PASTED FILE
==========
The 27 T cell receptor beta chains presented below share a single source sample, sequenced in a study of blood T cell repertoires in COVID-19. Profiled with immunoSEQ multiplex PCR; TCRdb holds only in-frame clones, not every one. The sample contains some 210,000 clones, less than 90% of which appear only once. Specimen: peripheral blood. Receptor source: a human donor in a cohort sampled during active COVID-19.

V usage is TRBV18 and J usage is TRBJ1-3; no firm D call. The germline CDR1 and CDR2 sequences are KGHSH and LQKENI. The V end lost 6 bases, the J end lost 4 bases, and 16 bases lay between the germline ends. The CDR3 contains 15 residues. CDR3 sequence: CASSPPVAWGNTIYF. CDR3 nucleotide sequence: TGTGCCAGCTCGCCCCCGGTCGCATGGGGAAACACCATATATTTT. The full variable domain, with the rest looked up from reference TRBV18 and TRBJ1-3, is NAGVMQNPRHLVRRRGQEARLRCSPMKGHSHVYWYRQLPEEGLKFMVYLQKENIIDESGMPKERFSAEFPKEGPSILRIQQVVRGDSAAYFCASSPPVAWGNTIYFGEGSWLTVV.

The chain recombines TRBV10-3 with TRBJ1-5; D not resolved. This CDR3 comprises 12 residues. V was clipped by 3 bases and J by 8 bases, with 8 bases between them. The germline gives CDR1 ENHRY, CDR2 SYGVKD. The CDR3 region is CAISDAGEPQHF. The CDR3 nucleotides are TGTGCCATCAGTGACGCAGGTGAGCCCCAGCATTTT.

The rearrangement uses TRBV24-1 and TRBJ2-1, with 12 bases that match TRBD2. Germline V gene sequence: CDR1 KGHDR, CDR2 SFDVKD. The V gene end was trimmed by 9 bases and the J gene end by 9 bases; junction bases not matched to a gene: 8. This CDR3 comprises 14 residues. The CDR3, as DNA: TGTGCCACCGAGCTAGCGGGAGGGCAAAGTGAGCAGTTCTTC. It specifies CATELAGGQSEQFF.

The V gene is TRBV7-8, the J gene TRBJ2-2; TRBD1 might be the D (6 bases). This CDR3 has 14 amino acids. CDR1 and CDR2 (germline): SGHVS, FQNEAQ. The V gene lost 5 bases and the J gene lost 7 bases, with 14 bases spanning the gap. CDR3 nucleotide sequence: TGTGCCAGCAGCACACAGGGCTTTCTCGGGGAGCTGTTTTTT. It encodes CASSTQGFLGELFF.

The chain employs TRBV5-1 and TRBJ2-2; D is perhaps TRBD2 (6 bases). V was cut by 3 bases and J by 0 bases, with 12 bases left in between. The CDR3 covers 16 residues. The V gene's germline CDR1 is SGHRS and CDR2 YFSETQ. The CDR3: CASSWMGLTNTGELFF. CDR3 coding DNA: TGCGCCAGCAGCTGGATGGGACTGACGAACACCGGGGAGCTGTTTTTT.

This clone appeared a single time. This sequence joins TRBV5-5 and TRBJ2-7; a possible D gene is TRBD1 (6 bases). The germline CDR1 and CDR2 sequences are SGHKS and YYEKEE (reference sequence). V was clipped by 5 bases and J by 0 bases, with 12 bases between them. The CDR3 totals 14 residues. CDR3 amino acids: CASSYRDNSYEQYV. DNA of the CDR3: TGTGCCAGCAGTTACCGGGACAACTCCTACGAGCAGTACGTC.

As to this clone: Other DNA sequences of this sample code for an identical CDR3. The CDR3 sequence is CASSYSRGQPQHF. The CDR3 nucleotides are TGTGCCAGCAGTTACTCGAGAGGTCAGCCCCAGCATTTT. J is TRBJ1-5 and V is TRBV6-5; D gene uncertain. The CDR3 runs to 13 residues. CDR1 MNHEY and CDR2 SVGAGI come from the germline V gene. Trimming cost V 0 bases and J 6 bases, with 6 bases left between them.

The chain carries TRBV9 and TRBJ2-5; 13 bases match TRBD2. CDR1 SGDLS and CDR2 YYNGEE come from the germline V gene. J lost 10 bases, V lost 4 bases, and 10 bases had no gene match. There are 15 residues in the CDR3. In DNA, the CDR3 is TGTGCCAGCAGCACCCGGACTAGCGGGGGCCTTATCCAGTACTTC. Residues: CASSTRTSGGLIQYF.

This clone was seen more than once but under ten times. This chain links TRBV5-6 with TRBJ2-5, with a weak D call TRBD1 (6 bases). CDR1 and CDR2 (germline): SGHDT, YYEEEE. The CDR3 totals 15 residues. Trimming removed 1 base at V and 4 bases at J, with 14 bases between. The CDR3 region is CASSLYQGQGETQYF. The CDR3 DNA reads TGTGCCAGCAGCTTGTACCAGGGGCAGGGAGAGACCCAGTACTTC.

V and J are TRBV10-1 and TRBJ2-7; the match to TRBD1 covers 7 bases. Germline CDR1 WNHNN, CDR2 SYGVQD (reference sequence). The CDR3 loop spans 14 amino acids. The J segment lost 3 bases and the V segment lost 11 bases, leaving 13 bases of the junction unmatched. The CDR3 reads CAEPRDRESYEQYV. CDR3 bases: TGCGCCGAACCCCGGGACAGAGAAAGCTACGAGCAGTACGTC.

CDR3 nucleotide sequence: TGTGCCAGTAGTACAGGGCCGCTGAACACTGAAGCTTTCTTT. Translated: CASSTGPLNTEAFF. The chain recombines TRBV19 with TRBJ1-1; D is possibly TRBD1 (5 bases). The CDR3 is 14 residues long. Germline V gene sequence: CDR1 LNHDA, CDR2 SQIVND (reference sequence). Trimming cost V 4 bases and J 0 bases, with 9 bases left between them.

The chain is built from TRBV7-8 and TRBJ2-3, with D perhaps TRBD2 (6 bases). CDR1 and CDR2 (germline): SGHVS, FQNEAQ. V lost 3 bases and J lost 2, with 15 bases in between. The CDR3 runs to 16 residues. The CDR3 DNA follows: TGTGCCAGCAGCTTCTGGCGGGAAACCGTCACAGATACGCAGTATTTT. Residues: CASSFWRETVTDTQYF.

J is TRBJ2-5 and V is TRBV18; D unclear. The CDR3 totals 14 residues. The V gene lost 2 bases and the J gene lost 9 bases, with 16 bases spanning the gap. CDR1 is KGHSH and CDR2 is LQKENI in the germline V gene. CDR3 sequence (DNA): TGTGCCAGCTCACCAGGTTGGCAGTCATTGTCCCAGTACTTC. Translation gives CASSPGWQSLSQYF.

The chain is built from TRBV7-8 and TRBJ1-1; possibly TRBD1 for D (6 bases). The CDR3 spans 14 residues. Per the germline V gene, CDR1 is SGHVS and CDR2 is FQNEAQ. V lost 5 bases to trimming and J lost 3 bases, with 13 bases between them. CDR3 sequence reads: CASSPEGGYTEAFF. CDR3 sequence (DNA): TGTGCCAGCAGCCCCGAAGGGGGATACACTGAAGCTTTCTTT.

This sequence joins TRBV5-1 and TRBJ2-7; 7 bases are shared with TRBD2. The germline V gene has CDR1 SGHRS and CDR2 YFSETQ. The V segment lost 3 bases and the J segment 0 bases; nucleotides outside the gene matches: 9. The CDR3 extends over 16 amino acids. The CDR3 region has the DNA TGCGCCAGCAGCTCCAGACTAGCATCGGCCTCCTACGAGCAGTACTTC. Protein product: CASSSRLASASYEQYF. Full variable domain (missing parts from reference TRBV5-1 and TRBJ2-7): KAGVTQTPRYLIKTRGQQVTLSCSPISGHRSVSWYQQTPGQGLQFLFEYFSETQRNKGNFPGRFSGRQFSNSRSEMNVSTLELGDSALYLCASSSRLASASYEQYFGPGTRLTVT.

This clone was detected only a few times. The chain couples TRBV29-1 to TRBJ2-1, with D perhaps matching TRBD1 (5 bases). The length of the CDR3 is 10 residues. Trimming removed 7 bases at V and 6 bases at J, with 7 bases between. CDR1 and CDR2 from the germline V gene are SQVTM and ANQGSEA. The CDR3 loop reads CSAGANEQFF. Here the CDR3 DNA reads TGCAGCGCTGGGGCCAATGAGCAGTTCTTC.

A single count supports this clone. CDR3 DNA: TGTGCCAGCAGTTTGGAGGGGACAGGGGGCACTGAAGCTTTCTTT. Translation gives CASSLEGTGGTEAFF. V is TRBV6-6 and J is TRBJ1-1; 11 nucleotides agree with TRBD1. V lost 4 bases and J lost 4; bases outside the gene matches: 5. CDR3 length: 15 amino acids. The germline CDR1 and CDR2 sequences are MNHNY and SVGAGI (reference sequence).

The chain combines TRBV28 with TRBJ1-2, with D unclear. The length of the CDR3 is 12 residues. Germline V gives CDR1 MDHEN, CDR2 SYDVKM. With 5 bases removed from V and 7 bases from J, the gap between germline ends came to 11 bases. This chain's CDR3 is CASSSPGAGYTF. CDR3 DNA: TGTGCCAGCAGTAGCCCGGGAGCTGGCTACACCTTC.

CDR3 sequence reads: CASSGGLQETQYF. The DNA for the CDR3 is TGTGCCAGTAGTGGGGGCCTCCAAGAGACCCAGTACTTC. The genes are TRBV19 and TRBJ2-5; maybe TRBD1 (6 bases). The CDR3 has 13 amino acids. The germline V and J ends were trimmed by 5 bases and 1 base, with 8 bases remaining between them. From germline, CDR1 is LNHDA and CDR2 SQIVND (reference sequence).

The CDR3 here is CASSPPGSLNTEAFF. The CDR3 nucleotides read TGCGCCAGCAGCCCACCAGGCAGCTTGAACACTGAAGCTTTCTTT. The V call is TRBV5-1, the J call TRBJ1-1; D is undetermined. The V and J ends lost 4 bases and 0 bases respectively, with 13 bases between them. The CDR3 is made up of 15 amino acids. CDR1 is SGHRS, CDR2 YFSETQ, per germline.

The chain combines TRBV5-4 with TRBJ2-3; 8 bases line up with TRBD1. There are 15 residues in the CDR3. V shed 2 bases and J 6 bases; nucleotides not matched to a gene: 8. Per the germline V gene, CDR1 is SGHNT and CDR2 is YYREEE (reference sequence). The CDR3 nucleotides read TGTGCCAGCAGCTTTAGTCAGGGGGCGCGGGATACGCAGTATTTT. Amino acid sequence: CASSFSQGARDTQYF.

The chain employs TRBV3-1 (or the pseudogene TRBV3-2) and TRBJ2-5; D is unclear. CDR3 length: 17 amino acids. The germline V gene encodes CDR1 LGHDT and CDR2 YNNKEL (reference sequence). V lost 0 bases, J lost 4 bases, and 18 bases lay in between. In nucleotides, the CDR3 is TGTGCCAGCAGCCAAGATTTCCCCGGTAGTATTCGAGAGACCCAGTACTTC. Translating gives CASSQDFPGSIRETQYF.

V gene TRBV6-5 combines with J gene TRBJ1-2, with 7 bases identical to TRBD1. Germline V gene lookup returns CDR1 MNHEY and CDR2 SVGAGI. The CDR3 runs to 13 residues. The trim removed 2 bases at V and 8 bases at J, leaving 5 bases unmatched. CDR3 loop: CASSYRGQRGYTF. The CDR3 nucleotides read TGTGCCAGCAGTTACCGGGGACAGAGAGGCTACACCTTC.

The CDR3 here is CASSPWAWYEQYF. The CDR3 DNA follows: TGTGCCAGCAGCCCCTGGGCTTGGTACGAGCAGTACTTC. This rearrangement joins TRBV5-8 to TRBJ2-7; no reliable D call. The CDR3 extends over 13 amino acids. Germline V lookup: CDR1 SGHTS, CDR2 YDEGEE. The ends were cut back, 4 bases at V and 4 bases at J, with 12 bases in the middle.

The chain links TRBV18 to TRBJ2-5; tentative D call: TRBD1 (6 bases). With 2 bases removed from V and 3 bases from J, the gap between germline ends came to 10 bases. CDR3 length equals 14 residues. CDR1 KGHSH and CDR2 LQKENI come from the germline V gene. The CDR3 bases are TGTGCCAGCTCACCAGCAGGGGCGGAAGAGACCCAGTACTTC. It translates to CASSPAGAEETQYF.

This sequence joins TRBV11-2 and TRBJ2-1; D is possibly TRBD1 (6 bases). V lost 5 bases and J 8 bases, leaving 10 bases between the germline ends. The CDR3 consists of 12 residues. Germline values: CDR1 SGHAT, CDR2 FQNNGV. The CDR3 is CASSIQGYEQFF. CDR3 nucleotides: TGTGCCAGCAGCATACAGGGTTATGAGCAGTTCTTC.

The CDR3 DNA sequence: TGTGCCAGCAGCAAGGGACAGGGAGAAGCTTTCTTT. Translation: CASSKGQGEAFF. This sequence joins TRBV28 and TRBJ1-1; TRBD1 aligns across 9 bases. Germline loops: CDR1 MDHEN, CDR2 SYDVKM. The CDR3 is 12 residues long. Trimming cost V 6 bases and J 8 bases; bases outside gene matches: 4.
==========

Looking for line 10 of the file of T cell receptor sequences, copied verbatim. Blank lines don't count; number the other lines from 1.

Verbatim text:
This clone was seen more than once but under ten times. This chain links TRBV5-6 with TRBJ2-5, with a weak D call TRBD1 (6 bases). CDR1 and CDR2 (germline): SGHDT, YYEEEE. The CDR3 totals 15 residues. Trimming removed 1 base at V and 4 bases at J, with 14 bases between. The CDR3 region is CASSLYQGQGETQYF. The CDR3 DNA reads TGTGCCAGCAGCTTGTACCAGGGGCAGGGAGAGACCCAGTACTTC.